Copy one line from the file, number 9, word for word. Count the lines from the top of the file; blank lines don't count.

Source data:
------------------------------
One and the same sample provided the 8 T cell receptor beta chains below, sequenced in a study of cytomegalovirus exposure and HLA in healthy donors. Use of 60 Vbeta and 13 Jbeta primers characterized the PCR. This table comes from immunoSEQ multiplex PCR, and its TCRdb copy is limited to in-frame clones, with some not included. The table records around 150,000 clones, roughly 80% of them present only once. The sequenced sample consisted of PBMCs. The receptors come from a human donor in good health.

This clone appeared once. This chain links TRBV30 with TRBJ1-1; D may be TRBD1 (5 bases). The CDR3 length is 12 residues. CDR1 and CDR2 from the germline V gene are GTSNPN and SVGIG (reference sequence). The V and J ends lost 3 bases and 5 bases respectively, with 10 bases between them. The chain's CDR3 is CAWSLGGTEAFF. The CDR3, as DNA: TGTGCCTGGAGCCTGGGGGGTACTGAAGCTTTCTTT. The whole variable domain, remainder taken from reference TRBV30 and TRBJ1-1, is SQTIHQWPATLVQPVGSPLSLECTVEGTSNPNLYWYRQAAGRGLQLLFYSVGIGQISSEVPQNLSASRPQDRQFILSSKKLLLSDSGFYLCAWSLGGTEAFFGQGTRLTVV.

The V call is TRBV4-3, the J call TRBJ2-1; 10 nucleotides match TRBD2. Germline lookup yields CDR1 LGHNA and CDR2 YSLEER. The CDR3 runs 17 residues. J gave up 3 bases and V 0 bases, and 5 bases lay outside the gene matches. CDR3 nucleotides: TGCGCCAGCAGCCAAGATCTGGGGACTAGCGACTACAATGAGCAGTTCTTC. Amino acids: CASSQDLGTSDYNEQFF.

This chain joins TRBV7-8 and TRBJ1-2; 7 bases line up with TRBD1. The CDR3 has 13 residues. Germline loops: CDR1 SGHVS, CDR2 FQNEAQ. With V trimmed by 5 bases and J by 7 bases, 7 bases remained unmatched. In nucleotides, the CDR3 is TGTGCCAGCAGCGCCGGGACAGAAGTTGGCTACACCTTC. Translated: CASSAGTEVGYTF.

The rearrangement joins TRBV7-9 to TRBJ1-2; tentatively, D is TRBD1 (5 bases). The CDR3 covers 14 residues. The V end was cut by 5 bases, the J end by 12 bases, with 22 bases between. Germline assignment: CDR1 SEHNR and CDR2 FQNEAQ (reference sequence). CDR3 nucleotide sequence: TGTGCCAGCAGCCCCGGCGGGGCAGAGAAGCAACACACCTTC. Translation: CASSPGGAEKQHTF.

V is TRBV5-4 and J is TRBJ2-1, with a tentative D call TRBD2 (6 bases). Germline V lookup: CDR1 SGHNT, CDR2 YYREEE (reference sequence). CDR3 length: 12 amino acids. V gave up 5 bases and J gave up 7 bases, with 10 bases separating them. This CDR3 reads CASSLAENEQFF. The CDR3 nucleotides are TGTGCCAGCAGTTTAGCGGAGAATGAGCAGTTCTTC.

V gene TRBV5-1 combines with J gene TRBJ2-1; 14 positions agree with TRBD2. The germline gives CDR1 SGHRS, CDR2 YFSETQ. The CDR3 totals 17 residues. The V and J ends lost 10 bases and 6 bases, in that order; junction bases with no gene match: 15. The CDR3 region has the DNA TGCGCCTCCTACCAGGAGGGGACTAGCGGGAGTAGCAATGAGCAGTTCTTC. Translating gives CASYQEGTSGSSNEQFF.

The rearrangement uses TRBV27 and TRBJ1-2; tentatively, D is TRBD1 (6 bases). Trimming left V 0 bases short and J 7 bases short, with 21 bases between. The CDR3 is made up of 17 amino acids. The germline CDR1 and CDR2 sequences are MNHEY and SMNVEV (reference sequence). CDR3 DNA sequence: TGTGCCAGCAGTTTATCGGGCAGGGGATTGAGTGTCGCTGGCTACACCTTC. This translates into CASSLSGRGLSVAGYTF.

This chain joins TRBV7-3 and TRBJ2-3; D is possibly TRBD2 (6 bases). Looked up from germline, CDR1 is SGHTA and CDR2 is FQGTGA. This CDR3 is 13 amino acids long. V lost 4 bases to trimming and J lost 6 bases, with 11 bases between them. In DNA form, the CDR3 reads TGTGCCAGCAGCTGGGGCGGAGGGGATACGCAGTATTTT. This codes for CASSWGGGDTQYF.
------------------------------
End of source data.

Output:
This chain joins TRBV7-3 and TRBJ2-3; D is possibly TRBD2 (6 bases). Looked up from germline, CDR1 is SGHTA and CDR2 is FQGTGA. This CDR3 is 13 amino acids long. V lost 4 bases to trimming and J lost 6 bases, with 11 bases between them. In DNA form, the CDR3 reads TGTGCCAGCAGCTGGGGCGGAGGGGATACGCAGTATTTT. This codes for CASSWGGGDTQYF.